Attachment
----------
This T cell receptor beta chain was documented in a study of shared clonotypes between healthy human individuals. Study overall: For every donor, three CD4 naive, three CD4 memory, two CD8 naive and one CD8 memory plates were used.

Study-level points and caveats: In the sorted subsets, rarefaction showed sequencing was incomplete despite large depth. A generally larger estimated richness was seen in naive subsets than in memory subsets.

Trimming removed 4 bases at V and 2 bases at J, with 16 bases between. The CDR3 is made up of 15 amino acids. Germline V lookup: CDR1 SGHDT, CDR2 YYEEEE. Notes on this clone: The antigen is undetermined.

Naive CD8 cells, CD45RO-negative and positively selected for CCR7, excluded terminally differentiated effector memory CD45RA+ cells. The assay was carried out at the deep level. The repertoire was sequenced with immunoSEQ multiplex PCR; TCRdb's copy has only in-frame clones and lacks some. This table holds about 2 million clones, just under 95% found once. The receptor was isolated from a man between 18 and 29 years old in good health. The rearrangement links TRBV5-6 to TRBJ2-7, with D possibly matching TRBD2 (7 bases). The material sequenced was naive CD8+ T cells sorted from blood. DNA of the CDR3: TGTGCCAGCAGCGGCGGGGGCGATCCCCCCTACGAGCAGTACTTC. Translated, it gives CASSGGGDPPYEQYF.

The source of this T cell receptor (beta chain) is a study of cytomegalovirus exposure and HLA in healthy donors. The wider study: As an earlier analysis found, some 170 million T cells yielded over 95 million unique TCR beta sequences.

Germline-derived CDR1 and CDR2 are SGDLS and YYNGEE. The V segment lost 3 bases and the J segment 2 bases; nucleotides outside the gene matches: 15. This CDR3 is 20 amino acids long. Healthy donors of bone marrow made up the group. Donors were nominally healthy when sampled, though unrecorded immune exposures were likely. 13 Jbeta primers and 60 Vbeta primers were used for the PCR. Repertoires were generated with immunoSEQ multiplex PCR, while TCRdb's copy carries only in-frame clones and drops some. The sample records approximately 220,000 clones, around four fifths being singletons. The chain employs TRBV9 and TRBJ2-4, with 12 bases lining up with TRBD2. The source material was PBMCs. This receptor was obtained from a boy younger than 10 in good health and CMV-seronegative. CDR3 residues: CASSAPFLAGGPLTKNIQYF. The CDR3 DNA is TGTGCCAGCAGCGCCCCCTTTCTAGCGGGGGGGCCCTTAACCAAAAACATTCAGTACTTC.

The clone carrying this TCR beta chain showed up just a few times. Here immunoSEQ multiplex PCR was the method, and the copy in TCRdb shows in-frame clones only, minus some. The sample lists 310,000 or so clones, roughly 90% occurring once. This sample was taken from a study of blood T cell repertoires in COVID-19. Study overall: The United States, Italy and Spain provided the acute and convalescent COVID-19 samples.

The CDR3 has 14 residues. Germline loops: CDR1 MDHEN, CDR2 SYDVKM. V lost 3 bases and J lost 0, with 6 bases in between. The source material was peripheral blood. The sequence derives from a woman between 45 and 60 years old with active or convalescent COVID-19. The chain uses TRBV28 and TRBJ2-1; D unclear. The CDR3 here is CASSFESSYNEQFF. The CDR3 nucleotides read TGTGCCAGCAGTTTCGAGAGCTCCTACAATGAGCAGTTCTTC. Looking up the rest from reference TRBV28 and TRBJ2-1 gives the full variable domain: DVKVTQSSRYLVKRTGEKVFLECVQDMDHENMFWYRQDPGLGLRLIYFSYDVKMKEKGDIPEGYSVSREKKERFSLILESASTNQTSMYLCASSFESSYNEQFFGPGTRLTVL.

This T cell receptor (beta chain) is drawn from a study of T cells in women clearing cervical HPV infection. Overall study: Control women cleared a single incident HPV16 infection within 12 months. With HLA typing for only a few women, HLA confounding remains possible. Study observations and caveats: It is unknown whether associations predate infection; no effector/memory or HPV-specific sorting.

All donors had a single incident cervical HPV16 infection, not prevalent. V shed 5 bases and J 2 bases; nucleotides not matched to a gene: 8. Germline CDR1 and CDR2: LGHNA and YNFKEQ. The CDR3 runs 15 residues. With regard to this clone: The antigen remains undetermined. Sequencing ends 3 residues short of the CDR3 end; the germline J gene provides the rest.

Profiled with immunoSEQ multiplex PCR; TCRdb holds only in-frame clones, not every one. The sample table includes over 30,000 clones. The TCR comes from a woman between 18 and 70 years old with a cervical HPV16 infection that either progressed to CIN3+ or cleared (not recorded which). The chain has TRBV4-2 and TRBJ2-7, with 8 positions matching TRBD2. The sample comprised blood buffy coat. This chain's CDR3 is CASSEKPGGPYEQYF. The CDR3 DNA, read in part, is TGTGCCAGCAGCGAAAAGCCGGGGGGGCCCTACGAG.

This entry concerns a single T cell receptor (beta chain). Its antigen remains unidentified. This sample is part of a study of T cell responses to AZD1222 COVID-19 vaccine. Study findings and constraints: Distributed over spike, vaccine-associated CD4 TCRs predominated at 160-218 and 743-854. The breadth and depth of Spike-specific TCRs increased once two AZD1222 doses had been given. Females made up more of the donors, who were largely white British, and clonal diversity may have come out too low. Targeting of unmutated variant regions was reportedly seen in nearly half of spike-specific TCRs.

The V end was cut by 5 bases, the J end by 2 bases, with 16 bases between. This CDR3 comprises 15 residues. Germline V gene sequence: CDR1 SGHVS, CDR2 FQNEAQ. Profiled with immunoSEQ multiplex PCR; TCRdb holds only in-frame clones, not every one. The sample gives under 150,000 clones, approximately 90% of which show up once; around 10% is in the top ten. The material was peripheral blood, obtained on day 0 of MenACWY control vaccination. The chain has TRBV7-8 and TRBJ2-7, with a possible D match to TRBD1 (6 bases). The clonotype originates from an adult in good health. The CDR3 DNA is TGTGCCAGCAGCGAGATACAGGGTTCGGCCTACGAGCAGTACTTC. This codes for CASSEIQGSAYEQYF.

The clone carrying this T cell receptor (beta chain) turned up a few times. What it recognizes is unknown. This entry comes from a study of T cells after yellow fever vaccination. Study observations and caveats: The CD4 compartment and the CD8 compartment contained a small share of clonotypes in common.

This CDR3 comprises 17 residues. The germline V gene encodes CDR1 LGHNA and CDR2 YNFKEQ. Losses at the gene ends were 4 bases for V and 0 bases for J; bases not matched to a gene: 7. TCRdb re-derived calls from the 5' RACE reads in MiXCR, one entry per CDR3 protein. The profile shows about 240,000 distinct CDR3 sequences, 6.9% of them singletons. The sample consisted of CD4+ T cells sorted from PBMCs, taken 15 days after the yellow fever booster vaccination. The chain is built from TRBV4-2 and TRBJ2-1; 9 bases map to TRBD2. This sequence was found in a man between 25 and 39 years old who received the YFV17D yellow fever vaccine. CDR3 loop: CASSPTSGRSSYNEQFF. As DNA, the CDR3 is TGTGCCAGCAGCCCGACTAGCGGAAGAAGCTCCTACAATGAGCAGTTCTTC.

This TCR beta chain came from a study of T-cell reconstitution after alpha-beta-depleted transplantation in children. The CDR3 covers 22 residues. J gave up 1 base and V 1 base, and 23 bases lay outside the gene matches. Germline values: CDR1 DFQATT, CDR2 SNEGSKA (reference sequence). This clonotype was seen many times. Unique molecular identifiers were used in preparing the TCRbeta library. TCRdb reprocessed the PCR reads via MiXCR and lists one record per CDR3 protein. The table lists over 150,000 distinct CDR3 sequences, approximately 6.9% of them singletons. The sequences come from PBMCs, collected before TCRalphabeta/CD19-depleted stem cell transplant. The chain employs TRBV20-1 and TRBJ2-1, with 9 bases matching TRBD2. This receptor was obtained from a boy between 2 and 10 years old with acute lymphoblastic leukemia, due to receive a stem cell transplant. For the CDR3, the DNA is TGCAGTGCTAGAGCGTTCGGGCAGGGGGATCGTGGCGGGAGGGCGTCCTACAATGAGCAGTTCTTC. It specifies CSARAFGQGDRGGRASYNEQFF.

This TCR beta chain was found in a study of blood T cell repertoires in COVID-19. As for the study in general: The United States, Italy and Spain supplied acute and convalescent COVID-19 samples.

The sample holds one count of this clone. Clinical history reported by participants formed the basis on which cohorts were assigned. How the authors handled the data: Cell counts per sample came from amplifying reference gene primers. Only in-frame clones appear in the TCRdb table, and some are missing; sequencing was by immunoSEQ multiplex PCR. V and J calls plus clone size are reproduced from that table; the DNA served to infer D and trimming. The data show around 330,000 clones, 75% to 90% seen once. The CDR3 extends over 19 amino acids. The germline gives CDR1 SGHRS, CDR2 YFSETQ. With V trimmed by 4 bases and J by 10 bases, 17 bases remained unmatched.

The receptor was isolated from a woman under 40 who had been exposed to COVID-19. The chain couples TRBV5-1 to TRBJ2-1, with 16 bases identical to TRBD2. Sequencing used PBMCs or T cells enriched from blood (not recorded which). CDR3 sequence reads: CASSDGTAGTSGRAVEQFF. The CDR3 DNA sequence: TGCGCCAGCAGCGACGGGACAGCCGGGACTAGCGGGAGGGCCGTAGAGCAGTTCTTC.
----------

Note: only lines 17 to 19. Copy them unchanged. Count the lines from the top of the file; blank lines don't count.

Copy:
This TCR beta chain was found in a study of blood T cell repertoires in COVID-19. As for the study in general: The United States, Italy and Spain supplied acute and convalescent COVID-19 samples.

The sample holds one count of this clone. Clinical history reported by participants formed the basis on which cohorts were assigned. How the authors handled the data: Cell counts per sample came from amplifying reference gene primers. Only in-frame clones appear in the TCRdb table, and some are missing; sequencing was by immunoSEQ multiplex PCR. V and J calls plus clone size are reproduced from that table; the DNA served to infer D and trimming. The data show around 330,000 clones, 75% to 90% seen once. The CDR3 extends over 19 amino acids. The germline gives CDR1 SGHRS, CDR2 YFSETQ. With V trimmed by 4 bases and J by 10 bases, 17 bases remained unmatched.

The receptor was isolated from a woman under 40 who had been exposed to COVID-19. The chain couples TRBV5-1 to TRBJ2-1, with 16 bases identical to TRBD2. Sequencing used PBMCs or T cells enriched from blood (not recorded which). CDR3 sequence reads: CASSDGTAGTSGRAVEQFF. The CDR3 DNA sequence: TGCGCCAGCAGCGACGGGACAGCCGGGACTAGCGGGAGGGCCGTAGAGCAGTTCTTC.